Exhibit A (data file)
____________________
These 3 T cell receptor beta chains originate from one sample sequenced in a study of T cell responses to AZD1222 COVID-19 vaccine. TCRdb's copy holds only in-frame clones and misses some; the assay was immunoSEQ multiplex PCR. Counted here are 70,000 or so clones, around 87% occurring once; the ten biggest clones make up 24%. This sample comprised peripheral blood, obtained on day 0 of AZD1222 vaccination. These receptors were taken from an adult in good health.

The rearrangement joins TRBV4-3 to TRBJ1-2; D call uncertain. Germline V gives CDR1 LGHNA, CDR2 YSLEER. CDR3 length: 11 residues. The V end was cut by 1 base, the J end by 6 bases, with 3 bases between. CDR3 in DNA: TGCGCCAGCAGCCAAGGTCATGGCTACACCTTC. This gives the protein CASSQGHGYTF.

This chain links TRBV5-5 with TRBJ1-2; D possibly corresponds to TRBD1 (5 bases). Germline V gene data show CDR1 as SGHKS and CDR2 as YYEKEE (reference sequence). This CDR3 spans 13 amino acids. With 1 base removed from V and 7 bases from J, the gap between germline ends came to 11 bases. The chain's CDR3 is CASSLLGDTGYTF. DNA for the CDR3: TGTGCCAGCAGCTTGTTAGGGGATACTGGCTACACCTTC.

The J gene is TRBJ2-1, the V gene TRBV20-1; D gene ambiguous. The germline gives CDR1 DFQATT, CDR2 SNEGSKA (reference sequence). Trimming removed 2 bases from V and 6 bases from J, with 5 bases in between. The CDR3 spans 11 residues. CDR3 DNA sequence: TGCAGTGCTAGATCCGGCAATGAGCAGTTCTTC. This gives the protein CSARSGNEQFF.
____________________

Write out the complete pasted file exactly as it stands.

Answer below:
These 3 T cell receptor beta chains originate from one sample sequenced in a study of T cell responses to AZD1222 COVID-19 vaccine. TCRdb's copy holds only in-frame clones and misses some; the assay was immunoSEQ multiplex PCR. Counted here are 70,000 or so clones, around 87% occurring once; the ten biggest clones make up 24%. This sample comprised peripheral blood, obtained on day 0 of AZD1222 vaccination. These receptors were taken from an adult in good health.

The rearrangement joins TRBV4-3 to TRBJ1-2; D call uncertain. Germline V gives CDR1 LGHNA, CDR2 YSLEER. CDR3 length: 11 residues. The V end was cut by 1 base, the J end by 6 bases, with 3 bases between. CDR3 in DNA: TGCGCCAGCAGCCAAGGTCATGGCTACACCTTC. This gives the protein CASSQGHGYTF.

This chain links TRBV5-5 with TRBJ1-2; D possibly corresponds to TRBD1 (5 bases). Germline V gene data show CDR1 as SGHKS and CDR2 as YYEKEE (reference sequence). This CDR3 spans 13 amino acids. With 1 base removed from V and 7 bases from J, the gap between germline ends came to 11 bases. The chain's CDR3 is CASSLLGDTGYTF. DNA for the CDR3: TGTGCCAGCAGCTTGTTAGGGGATACTGGCTACACCTTC.

The J gene is TRBJ2-1, the V gene TRBV20-1; D gene ambiguous. The germline gives CDR1 DFQATT, CDR2 SNEGSKA (reference sequence). Trimming removed 2 bases from V and 6 bases from J, with 5 bases in between. The CDR3 spans 11 residues. CDR3 DNA sequence: TGCAGTGCTAGATCCGGCAATGAGCAGTTCTTC. This gives the protein CSARSGNEQFF.